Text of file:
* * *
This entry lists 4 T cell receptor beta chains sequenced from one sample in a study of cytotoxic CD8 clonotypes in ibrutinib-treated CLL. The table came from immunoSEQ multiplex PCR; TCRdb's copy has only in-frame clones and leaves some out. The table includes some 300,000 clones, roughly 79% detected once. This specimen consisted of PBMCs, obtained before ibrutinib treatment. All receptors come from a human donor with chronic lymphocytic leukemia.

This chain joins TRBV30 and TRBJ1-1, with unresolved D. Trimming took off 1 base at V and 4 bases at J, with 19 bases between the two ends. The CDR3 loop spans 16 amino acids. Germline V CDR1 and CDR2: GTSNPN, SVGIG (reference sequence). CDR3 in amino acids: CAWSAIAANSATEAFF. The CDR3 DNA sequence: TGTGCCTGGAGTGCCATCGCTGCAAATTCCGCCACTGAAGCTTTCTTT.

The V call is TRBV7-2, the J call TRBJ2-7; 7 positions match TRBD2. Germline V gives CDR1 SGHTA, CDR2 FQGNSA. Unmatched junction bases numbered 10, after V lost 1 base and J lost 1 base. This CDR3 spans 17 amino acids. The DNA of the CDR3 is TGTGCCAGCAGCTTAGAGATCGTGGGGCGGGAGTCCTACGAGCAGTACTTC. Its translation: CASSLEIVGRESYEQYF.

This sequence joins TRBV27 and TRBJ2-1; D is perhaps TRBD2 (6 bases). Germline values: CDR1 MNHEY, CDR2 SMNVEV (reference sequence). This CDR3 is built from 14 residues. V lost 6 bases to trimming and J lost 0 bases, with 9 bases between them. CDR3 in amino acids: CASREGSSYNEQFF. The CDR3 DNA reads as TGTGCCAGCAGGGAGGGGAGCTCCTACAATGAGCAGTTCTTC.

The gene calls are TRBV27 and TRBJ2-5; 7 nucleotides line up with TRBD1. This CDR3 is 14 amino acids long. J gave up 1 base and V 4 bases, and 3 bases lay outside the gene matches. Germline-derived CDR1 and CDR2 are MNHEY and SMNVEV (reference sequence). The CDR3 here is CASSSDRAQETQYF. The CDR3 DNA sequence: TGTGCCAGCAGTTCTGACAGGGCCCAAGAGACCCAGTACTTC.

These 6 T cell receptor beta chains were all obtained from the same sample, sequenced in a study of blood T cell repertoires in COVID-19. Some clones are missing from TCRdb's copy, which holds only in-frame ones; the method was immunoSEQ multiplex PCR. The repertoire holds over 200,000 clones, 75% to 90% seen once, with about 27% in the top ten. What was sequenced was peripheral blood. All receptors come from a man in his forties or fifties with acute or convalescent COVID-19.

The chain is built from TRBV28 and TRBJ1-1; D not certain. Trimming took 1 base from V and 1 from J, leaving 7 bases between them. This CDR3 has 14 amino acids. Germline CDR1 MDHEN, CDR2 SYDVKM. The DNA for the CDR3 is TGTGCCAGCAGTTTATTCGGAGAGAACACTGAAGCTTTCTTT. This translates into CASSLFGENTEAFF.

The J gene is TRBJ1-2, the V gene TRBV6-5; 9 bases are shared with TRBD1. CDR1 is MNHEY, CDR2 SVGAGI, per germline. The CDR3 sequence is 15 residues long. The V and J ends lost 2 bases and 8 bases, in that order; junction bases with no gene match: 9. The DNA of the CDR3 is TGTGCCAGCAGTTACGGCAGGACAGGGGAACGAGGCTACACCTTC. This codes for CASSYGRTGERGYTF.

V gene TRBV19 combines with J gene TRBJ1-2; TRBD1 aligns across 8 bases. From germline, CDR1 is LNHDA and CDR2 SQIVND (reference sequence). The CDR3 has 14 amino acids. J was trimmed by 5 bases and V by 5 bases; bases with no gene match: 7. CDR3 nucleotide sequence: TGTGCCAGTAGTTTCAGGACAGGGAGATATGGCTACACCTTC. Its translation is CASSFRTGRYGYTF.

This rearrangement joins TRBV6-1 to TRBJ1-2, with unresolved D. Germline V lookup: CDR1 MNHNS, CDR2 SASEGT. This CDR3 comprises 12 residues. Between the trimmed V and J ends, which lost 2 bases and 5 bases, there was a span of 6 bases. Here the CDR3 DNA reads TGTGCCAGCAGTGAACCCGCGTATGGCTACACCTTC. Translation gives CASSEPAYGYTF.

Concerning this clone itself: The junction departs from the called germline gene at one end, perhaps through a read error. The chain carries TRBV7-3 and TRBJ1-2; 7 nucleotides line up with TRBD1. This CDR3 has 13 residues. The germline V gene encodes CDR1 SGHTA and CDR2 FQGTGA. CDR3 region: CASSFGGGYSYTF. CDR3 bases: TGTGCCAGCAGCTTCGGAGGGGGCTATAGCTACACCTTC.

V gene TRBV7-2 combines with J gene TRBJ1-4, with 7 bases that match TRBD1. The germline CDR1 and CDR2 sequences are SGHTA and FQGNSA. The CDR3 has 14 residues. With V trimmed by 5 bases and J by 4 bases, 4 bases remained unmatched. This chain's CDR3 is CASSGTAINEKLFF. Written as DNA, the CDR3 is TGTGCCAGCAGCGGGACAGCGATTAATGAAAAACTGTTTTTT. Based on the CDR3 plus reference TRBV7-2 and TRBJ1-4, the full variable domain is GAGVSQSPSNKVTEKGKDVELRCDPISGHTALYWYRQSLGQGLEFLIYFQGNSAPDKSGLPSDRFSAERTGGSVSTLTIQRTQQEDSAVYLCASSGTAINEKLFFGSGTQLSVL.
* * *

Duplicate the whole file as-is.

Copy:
This entry lists 4 T cell receptor beta chains sequenced from one sample in a study of cytotoxic CD8 clonotypes in ibrutinib-treated CLL. The table came from immunoSEQ multiplex PCR; TCRdb's copy has only in-frame clones and leaves some out. The table includes some 300,000 clones, roughly 79% detected once. This specimen consisted of PBMCs, obtained before ibrutinib treatment. All receptors come from a human donor with chronic lymphocytic leukemia.

This chain joins TRBV30 and TRBJ1-1, with unresolved D. Trimming took off 1 base at V and 4 bases at J, with 19 bases between the two ends. The CDR3 loop spans 16 amino acids. Germline V CDR1 and CDR2: GTSNPN, SVGIG (reference sequence). CDR3 in amino acids: CAWSAIAANSATEAFF. The CDR3 DNA sequence: TGTGCCTGGAGTGCCATCGCTGCAAATTCCGCCACTGAAGCTTTCTTT.

The V call is TRBV7-2, the J call TRBJ2-7; 7 positions match TRBD2. Germline V gives CDR1 SGHTA, CDR2 FQGNSA. Unmatched junction bases numbered 10, after V lost 1 base and J lost 1 base. This CDR3 spans 17 amino acids. The DNA of the CDR3 is TGTGCCAGCAGCTTAGAGATCGTGGGGCGGGAGTCCTACGAGCAGTACTTC. Its translation: CASSLEIVGRESYEQYF.

This sequence joins TRBV27 and TRBJ2-1; D is perhaps TRBD2 (6 bases). Germline values: CDR1 MNHEY, CDR2 SMNVEV (reference sequence). This CDR3 is built from 14 residues. V lost 6 bases to trimming and J lost 0 bases, with 9 bases between them. CDR3 in amino acids: CASREGSSYNEQFF. The CDR3 DNA reads as TGTGCCAGCAGGGAGGGGAGCTCCTACAATGAGCAGTTCTTC.

The gene calls are TRBV27 and TRBJ2-5; 7 nucleotides line up with TRBD1. This CDR3 is 14 amino acids long. J gave up 1 base and V 4 bases, and 3 bases lay outside the gene matches. Germline-derived CDR1 and CDR2 are MNHEY and SMNVEV (reference sequence). The CDR3 here is CASSSDRAQETQYF. The CDR3 DNA sequence: TGTGCCAGCAGTTCTGACAGGGCCCAAGAGACCCAGTACTTC.

These 6 T cell receptor beta chains were all obtained from the same sample, sequenced in a study of blood T cell repertoires in COVID-19. Some clones are missing from TCRdb's copy, which holds only in-frame ones; the method was immunoSEQ multiplex PCR. The repertoire holds over 200,000 clones, 75% to 90% seen once, with about 27% in the top ten. What was sequenced was peripheral blood. All receptors come from a man in his forties or fifties with acute or convalescent COVID-19.

The chain is built from TRBV28 and TRBJ1-1; D not certain. Trimming took 1 base from V and 1 from J, leaving 7 bases between them. This CDR3 has 14 amino acids. Germline CDR1 MDHEN, CDR2 SYDVKM. The DNA for the CDR3 is TGTGCCAGCAGTTTATTCGGAGAGAACACTGAAGCTTTCTTT. This translates into CASSLFGENTEAFF.

The J gene is TRBJ1-2, the V gene TRBV6-5; 9 bases are shared with TRBD1. CDR1 is MNHEY, CDR2 SVGAGI, per germline. The CDR3 sequence is 15 residues long. The V and J ends lost 2 bases and 8 bases, in that order; junction bases with no gene match: 9. The DNA of the CDR3 is TGTGCCAGCAGTTACGGCAGGACAGGGGAACGAGGCTACACCTTC. This codes for CASSYGRTGERGYTF.

V gene TRBV19 combines with J gene TRBJ1-2; TRBD1 aligns across 8 bases. From germline, CDR1 is LNHDA and CDR2 SQIVND (reference sequence). The CDR3 has 14 amino acids. J was trimmed by 5 bases and V by 5 bases; bases with no gene match: 7. CDR3 nucleotide sequence: TGTGCCAGTAGTTTCAGGACAGGGAGATATGGCTACACCTTC. Its translation is CASSFRTGRYGYTF.

This rearrangement joins TRBV6-1 to TRBJ1-2, with unresolved D. Germline V lookup: CDR1 MNHNS, CDR2 SASEGT. This CDR3 comprises 12 residues. Between the trimmed V and J ends, which lost 2 bases and 5 bases, there was a span of 6 bases. Here the CDR3 DNA reads TGTGCCAGCAGTGAACCCGCGTATGGCTACACCTTC. Translation gives CASSEPAYGYTF.

Concerning this clone itself: The junction departs from the called germline gene at one end, perhaps through a read error. The chain carries TRBV7-3 and TRBJ1-2; 7 nucleotides line up with TRBD1. This CDR3 has 13 residues. The germline V gene encodes CDR1 SGHTA and CDR2 FQGTGA. CDR3 region: CASSFGGGYSYTF. CDR3 bases: TGTGCCAGCAGCTTCGGAGGGGGCTATAGCTACACCTTC.

V gene TRBV7-2 combines with J gene TRBJ1-4, with 7 bases that match TRBD1. The germline CDR1 and CDR2 sequences are SGHTA and FQGNSA. The CDR3 has 14 residues. With V trimmed by 5 bases and J by 4 bases, 4 bases remained unmatched. This chain's CDR3 is CASSGTAINEKLFF. Written as DNA, the CDR3 is TGTGCCAGCAGCGGGACAGCGATTAATGAAAAACTGTTTTTT. Based on the CDR3 plus reference TRBV7-2 and TRBJ1-4, the full variable domain is GAGVSQSPSNKVTEKGKDVELRCDPISGHTALYWYRQSLGQGLEFLIYFQGNSAPDKSGLPSDRFSAERTGGSVSTLTIQRTQQEDSAVYLCASSGTAINEKLFFGSGTQLSVL.